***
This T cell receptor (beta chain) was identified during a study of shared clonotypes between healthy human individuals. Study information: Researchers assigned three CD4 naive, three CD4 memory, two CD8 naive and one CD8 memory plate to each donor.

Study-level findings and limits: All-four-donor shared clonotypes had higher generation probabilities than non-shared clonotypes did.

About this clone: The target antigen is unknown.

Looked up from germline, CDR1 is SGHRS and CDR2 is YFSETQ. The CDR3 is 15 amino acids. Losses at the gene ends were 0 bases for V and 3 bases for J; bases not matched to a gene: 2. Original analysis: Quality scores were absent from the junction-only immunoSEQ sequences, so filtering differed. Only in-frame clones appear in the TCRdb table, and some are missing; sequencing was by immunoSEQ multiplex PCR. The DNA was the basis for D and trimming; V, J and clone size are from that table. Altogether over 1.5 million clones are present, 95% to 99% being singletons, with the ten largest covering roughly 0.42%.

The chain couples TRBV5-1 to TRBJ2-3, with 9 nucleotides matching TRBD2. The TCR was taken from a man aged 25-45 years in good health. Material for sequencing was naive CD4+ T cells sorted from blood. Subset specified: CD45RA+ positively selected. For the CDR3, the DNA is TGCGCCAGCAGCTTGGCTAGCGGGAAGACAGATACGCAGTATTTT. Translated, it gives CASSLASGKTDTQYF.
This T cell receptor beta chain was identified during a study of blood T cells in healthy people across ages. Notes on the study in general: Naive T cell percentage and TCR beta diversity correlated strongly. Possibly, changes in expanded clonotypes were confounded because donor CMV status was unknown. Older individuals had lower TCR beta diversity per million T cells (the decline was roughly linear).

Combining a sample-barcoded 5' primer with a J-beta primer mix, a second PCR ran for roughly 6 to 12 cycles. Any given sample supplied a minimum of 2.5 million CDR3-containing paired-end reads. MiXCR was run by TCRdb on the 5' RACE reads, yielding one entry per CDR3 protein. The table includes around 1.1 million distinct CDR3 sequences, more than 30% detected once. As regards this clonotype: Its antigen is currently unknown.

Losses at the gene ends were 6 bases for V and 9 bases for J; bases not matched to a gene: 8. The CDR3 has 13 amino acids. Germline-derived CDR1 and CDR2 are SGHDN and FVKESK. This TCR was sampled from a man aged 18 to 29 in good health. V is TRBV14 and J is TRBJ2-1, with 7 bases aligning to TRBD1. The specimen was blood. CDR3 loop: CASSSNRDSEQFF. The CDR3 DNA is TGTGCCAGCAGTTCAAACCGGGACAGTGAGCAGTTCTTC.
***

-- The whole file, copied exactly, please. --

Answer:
This T cell receptor (beta chain) was identified during a study of shared clonotypes between healthy human individuals. Study information: Researchers assigned three CD4 naive, three CD4 memory, two CD8 naive and one CD8 memory plate to each donor.

Study-level findings and limits: All-four-donor shared clonotypes had higher generation probabilities than non-shared clonotypes did.

About this clone: The target antigen is unknown.

Looked up from germline, CDR1 is SGHRS and CDR2 is YFSETQ. The CDR3 is 15 amino acids. Losses at the gene ends were 0 bases for V and 3 bases for J; bases not matched to a gene: 2. Original analysis: Quality scores were absent from the junction-only immunoSEQ sequences, so filtering differed. Only in-frame clones appear in the TCRdb table, and some are missing; sequencing was by immunoSEQ multiplex PCR. The DNA was the basis for D and trimming; V, J and clone size are from that table. Altogether over 1.5 million clones are present, 95% to 99% being singletons, with the ten largest covering roughly 0.42%.

The chain couples TRBV5-1 to TRBJ2-3, with 9 nucleotides matching TRBD2. The TCR was taken from a man aged 25-45 years in good health. Material for sequencing was naive CD4+ T cells sorted from blood. Subset specified: CD45RA+ positively selected. For the CDR3, the DNA is TGCGCCAGCAGCTTGGCTAGCGGGAAGACAGATACGCAGTATTTT. Translated, it gives CASSLASGKTDTQYF.
This T cell receptor beta chain was identified during a study of blood T cells in healthy people across ages. Notes on the study in general: Naive T cell percentage and TCR beta diversity correlated strongly. Possibly, changes in expanded clonotypes were confounded because donor CMV status was unknown. Older individuals had lower TCR beta diversity per million T cells (the decline was roughly linear).

Combining a sample-barcoded 5' primer with a J-beta primer mix, a second PCR ran for roughly 6 to 12 cycles. Any given sample supplied a minimum of 2.5 million CDR3-containing paired-end reads. MiXCR was run by TCRdb on the 5' RACE reads, yielding one entry per CDR3 protein. The table includes around 1.1 million distinct CDR3 sequences, more than 30% detected once. As regards this clonotype: Its antigen is currently unknown.

Losses at the gene ends were 6 bases for V and 9 bases for J; bases not matched to a gene: 8. The CDR3 has 13 amino acids. Germline-derived CDR1 and CDR2 are SGHDN and FVKESK. This TCR was sampled from a man aged 18 to 29 in good health. V is TRBV14 and J is TRBJ2-1, with 7 bases aligning to TRBD1. The specimen was blood. CDR3 loop: CASSSNRDSEQFF. The CDR3 DNA is TGTGCCAGCAGTTCAAACCGGGACAGTGAGCAGTTCTTC.